To address the challenges facing over 70 percent rural population, curb growing rural to urban migration as well as spur economic activities, the Federal Government, Tuesday unveiled plans to power over five million homes through renewable energy.
Speaking at the inauguration of a 12KWP Volsus Solar For Health (VSFH) Mini-grid with 58KWH battery bank, and the Sustainable Energy Africa magazine by Volsus Energy Limited, Minister of State for Power, Goddy Jeddy-Agba, said government is banking on using part of a N2.3 trillion fund for Economic Sustainability Plan (ESP) to power rural dwellers.
Stating that private investors need not battle with energy theft and meter bypass challenges, the Minister quoted recent surveys across some rural communities, noting that rural dwellers were more likely to pay their electricity bills without complaining than those in urban centres.
“The Federal Government is giving more attention to rural electrification in the country because of the need to empower those who live in villages, and ensure that their small-scale businesses thrive.
“This Government is promoting a holistic development agenda, and will continue to provide power for under-served communities in Nigeria because this will encourage people who live outside the towns and cities to engage in small businesses and preserve farm produce by processing them,” he noted.
Jeddy-Agba opinioned that businesses would grow up if the rural dwellers have light, adding that the government has set up a committee to restructure the Federal Ministry of Power and provide in-depth oversight for its agencies.
“This is to ensure that we step up our game towards delivering on our mandate of providing improved and sustainable power supply to Nigerians, especially the un-served and underserved communities. This is because if you grow these communities, then businesses would spring up, the health sector will perform better, and you know what the result is – improved living conditions.”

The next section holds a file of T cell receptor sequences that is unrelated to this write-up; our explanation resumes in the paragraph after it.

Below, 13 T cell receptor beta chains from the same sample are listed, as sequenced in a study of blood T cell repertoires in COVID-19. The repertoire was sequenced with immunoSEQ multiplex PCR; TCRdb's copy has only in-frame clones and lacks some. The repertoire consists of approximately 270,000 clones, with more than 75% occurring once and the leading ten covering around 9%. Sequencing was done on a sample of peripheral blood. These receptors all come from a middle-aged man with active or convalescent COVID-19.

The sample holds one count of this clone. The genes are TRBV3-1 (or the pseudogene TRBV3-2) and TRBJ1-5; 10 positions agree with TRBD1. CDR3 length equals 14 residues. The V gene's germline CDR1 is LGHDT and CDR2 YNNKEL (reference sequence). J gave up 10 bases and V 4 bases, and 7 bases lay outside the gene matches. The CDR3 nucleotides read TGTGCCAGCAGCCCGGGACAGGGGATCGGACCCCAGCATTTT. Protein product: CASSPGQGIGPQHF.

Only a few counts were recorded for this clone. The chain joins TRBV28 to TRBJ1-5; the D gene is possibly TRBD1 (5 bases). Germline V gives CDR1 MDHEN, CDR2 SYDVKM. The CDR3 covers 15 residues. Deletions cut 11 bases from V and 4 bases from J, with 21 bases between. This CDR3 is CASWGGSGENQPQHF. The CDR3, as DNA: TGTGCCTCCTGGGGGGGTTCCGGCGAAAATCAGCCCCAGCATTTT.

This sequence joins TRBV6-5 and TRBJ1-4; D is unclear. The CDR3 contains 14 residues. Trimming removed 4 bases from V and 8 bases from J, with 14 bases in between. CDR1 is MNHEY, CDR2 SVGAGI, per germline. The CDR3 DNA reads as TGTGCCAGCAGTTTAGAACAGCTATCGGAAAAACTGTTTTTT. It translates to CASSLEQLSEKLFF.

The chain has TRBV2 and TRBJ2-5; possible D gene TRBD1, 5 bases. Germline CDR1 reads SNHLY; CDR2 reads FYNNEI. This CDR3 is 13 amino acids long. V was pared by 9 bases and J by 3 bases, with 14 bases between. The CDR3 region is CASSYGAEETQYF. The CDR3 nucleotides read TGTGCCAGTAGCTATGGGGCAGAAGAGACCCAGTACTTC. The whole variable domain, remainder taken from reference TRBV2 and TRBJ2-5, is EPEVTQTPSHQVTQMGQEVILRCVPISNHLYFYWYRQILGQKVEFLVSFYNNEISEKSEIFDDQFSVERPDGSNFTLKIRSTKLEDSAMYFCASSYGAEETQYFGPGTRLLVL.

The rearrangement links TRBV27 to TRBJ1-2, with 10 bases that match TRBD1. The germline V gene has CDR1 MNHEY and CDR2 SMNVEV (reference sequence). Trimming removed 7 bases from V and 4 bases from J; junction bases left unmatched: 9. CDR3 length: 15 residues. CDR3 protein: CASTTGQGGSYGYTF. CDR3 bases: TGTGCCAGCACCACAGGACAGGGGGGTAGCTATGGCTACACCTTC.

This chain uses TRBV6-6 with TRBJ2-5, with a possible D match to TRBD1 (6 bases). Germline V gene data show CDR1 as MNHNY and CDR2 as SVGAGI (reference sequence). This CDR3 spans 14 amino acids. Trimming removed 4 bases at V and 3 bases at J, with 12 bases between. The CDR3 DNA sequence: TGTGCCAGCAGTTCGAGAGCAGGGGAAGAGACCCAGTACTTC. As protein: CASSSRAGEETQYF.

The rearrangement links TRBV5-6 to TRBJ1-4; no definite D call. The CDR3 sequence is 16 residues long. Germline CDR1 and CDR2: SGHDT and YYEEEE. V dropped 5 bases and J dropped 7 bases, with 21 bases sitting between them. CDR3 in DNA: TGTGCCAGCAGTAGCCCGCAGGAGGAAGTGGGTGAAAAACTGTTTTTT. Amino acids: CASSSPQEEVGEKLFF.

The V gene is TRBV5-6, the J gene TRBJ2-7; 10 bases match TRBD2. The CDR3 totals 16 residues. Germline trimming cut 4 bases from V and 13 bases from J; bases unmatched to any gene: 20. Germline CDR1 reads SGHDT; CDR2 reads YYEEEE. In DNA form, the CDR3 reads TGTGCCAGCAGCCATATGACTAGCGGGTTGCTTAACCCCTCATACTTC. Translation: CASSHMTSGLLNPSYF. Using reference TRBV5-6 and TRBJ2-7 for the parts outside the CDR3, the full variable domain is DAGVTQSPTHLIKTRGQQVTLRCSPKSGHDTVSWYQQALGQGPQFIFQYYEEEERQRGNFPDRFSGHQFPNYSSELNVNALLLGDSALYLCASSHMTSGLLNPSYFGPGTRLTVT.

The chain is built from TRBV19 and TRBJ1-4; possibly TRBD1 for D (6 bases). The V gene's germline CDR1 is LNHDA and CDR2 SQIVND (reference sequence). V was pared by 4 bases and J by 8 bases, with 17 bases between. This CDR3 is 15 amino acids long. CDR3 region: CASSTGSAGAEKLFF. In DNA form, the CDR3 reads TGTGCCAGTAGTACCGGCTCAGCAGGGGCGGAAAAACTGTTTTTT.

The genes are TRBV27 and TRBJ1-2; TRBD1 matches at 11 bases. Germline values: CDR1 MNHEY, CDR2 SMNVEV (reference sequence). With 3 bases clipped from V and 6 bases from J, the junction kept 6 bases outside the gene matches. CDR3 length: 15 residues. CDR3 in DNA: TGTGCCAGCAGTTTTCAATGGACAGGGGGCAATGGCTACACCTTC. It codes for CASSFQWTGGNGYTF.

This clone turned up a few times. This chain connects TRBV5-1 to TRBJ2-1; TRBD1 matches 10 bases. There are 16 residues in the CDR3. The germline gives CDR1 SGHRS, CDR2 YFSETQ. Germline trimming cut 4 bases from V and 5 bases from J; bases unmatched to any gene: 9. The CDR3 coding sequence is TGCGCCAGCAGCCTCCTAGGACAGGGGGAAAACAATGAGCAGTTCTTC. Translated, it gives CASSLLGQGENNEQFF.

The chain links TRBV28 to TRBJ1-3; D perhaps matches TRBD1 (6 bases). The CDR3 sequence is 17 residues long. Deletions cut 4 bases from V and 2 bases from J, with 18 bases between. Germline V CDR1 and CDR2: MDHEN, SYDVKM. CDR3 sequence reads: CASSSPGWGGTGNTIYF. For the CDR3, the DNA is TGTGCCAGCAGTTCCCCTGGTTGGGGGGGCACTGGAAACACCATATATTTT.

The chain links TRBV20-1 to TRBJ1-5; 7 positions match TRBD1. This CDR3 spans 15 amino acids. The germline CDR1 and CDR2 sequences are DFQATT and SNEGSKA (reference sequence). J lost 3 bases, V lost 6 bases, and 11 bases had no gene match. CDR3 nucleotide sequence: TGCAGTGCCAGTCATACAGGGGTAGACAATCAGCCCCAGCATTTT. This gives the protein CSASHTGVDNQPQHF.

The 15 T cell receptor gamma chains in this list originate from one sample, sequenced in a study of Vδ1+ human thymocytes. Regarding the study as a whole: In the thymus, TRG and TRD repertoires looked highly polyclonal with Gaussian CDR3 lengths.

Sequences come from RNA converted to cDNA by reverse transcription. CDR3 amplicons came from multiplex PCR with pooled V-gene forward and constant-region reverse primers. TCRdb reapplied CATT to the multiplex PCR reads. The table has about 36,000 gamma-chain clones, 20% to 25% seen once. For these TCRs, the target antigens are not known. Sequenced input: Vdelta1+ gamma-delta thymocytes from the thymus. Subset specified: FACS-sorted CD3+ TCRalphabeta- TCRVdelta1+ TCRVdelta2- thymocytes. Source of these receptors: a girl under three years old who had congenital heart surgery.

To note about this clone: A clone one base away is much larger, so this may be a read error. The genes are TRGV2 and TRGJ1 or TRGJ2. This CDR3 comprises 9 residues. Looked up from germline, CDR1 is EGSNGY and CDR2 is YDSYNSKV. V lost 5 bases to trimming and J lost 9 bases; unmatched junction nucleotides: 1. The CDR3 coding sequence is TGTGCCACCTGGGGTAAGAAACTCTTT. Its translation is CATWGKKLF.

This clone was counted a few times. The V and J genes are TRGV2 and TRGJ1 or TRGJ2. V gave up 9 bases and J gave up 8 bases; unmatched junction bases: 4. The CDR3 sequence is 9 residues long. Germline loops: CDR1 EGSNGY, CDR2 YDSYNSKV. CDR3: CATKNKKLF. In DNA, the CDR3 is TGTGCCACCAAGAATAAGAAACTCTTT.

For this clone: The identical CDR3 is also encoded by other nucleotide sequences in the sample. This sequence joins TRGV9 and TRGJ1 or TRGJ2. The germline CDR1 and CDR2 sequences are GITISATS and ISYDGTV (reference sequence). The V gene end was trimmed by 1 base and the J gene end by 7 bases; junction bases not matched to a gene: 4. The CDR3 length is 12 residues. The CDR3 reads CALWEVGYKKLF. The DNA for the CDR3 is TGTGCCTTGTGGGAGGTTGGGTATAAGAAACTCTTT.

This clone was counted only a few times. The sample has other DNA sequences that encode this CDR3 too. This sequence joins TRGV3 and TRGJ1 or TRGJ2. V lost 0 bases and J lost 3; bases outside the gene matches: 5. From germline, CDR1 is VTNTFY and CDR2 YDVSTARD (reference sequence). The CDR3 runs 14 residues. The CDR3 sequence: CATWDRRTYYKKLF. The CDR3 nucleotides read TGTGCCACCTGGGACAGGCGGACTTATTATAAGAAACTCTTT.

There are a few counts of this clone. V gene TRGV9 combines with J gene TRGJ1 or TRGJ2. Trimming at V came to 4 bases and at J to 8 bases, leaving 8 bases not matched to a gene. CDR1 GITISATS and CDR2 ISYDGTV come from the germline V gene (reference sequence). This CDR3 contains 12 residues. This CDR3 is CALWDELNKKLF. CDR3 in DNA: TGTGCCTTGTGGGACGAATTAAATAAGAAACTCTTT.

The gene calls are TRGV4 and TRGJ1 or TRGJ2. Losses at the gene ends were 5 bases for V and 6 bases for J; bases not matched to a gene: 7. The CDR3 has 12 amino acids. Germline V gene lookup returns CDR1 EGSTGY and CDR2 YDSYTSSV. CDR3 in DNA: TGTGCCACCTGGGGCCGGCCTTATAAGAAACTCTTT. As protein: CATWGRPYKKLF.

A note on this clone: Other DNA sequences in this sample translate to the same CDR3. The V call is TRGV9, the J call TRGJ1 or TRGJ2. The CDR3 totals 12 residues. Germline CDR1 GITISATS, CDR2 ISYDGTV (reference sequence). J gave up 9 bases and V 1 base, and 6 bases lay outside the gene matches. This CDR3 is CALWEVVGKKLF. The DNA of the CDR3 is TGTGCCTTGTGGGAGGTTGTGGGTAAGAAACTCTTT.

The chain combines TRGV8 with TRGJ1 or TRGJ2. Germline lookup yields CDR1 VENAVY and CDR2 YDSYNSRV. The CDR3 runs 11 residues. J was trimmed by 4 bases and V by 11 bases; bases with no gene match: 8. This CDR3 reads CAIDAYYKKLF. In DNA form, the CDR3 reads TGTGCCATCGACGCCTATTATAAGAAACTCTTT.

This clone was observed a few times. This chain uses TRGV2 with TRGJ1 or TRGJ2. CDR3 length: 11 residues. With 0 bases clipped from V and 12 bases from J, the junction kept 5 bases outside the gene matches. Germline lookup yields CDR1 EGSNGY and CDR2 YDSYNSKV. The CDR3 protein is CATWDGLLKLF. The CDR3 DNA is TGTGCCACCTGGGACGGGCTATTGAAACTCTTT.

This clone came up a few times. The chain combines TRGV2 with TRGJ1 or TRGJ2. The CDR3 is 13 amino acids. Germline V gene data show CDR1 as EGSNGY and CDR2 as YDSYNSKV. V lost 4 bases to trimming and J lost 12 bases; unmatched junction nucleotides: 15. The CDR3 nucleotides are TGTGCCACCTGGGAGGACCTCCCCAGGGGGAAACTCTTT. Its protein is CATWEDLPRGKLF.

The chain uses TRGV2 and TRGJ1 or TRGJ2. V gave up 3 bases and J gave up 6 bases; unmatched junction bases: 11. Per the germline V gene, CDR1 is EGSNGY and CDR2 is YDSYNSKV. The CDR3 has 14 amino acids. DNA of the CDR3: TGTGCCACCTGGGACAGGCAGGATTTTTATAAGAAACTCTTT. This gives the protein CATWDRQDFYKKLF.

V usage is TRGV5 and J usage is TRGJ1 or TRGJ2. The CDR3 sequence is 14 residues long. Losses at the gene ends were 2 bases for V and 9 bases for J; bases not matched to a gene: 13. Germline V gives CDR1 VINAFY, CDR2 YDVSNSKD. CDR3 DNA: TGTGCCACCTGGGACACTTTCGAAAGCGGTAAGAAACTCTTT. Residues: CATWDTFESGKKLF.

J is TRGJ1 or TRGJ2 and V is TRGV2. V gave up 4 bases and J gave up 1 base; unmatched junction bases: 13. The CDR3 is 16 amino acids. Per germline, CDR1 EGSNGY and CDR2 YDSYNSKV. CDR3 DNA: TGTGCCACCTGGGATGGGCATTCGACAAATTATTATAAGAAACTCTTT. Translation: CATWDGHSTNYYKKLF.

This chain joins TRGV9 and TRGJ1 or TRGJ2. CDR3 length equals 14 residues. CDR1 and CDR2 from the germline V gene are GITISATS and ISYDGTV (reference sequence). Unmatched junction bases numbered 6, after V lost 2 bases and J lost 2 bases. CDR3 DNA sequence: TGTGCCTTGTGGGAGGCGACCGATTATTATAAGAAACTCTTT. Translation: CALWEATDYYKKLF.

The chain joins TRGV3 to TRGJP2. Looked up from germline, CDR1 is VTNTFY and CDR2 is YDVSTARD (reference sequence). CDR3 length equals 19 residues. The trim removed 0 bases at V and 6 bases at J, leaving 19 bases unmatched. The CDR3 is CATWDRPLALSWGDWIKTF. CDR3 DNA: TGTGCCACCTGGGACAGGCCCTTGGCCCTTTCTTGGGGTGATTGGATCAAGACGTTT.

In the face of an unreliable national grid, he said the administration would focus on a mini grid, as regulated by the Nigerian Electricity Regulatory Commission (NERC). Jeddy-Agba said: “For instance, through the Rural Electrification Agency (REA), several mini-grid projects have been commissioned and more are underway. Through mini-grids projects, REA aims to provide clean, safe, reliable and affordable electricity to 300,000 homes and 30,000 local businesses.”
The Managing Director, Volsus Energy, Tomiwa Bayo Ojo, noted that while the government is investing heavily in ensuring more access to electricity, private investors can support the drive by playing a critical role to complement this effort.
“In the renewable energy subsector of the power sector, there is little or no presence of independent investment that is heralded by the private sector to promote solar and other renewable energy penetration across Nigeria,” he stated. Ojo said the move would ensure attainment of Goal 7 of the Sustainable Development Goals (SDGs) towards creating ripple effects on the living condition of millions of Nigerians, who seek access to health facilities.
According to him, the organisation is committed to providing access to sustainable and uninterrupted electricity by deploying state-of-art solar power facilities across Primary Healthcare Centres (PHCs) nationwide.
With independent surveys showing that sub-Saharan Africa including Nigeria has abundant sunshine, and the Federal Capital Territory (FCT) having nearly 365 days of sunshine all year round, he urged the government to take advantage of such resources in powering communities.
Ojo also called for collaborations from development partners and critical stakeholders in the power sector to support the realisation Goal seven of being access to electricity for all.